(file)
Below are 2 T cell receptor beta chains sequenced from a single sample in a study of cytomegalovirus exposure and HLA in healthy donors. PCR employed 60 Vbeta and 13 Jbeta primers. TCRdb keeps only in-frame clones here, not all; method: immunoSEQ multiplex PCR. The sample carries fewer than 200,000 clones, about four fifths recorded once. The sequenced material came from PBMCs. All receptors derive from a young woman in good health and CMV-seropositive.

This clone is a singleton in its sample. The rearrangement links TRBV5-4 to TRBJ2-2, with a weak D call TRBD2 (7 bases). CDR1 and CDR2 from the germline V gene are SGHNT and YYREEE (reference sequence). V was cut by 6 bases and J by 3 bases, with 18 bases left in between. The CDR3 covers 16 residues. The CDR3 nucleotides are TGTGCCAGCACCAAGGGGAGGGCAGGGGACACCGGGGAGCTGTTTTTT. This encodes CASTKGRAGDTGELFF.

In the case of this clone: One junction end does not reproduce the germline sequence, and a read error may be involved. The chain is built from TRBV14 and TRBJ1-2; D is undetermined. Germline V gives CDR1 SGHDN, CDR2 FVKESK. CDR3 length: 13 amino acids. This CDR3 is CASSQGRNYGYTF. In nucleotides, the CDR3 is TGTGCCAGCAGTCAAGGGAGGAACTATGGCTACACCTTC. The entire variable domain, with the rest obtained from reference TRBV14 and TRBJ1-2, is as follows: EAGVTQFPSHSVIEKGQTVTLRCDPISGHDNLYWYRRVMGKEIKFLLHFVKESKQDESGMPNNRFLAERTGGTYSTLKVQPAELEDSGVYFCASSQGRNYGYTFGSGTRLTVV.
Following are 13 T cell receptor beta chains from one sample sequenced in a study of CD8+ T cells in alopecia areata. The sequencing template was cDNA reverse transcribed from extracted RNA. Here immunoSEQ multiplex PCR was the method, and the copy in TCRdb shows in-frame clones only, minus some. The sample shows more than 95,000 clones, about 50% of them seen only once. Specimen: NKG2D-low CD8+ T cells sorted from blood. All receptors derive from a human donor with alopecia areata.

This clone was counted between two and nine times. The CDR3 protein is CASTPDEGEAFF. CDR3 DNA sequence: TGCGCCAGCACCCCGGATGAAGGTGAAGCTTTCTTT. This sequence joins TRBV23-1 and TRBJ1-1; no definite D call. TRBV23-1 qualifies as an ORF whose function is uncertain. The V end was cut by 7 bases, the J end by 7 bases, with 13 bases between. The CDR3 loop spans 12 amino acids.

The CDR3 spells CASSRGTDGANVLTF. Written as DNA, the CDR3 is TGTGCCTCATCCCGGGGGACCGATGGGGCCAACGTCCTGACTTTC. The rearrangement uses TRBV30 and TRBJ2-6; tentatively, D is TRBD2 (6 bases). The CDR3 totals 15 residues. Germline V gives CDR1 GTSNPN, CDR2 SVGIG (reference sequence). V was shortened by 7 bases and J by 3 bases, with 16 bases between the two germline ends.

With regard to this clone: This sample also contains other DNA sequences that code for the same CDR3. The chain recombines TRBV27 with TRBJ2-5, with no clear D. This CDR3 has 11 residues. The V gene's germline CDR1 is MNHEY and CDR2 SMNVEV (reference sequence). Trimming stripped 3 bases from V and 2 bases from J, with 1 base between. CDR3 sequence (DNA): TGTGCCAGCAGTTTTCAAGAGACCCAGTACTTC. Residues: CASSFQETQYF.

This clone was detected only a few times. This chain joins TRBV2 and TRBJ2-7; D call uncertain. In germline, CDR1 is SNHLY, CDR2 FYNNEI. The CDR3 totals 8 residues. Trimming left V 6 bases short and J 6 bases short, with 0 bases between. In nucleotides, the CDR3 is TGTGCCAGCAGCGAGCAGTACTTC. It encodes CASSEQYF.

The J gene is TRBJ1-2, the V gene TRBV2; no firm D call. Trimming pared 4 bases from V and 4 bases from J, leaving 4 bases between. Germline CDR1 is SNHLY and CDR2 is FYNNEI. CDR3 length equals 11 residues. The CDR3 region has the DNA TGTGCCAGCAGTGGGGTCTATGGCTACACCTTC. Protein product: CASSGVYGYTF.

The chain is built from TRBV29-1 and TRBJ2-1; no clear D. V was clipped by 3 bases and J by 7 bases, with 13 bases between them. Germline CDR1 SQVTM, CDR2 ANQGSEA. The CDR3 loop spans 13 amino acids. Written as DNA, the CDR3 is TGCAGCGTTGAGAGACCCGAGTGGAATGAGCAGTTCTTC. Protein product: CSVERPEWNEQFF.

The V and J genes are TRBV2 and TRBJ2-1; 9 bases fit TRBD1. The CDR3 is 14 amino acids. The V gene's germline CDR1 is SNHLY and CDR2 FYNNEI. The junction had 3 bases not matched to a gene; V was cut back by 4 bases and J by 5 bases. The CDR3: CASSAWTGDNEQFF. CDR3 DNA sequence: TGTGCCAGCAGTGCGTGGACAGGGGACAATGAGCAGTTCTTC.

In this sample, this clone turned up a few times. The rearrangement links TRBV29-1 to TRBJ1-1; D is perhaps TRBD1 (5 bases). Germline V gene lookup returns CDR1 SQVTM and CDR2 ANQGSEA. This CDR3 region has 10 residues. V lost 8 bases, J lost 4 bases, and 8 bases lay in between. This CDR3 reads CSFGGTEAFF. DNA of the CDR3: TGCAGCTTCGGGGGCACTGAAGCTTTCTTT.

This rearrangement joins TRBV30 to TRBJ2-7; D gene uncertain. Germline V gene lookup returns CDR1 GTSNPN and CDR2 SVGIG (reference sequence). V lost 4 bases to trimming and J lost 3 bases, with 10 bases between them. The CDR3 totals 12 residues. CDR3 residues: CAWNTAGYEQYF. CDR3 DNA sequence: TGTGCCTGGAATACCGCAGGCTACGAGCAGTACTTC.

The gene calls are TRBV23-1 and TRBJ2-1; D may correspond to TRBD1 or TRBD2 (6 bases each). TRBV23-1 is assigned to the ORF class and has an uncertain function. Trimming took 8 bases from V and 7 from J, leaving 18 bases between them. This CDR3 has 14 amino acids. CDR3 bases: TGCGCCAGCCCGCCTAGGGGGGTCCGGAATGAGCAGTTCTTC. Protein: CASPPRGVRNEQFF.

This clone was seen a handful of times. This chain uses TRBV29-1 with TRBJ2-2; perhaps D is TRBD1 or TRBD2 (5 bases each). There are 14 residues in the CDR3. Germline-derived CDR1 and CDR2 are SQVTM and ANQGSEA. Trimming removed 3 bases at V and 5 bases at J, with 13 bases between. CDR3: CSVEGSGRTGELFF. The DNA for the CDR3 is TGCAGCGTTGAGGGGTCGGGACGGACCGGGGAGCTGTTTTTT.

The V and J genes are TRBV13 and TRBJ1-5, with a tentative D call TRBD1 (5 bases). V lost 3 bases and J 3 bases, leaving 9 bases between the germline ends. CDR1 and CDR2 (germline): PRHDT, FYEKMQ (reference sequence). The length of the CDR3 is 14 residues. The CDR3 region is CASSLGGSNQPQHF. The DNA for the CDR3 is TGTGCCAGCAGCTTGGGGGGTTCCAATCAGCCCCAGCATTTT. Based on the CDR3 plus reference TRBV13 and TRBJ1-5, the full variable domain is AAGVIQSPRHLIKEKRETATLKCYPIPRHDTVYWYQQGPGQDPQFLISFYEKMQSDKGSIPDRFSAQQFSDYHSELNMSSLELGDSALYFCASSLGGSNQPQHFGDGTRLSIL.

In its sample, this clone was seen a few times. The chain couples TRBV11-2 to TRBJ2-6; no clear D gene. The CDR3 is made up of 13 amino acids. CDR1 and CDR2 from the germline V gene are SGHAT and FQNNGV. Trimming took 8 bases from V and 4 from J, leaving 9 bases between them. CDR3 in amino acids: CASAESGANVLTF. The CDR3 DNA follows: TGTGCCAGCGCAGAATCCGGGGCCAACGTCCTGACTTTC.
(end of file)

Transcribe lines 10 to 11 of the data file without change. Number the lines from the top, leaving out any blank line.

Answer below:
The chain is built from TRBV29-1 and TRBJ2-1; no clear D. V was clipped by 3 bases and J by 7 bases, with 13 bases between them. Germline CDR1 SQVTM, CDR2 ANQGSEA. The CDR3 loop spans 13 amino acids. Written as DNA, the CDR3 is TGCAGCGTTGAGAGACCCGAGTGGAATGAGCAGTTCTTC. Protein product: CSVERPEWNEQFF.

The V and J genes are TRBV2 and TRBJ2-1; 9 bases fit TRBD1. The CDR3 is 14 amino acids. The V gene's germline CDR1 is SNHLY and CDR2 FYNNEI. The junction had 3 bases not matched to a gene; V was cut back by 4 bases and J by 5 bases. The CDR3: CASSAWTGDNEQFF. CDR3 DNA sequence: TGTGCCAGCAGTGCGTGGACAGGGGACAATGAGCAGTTCTTC.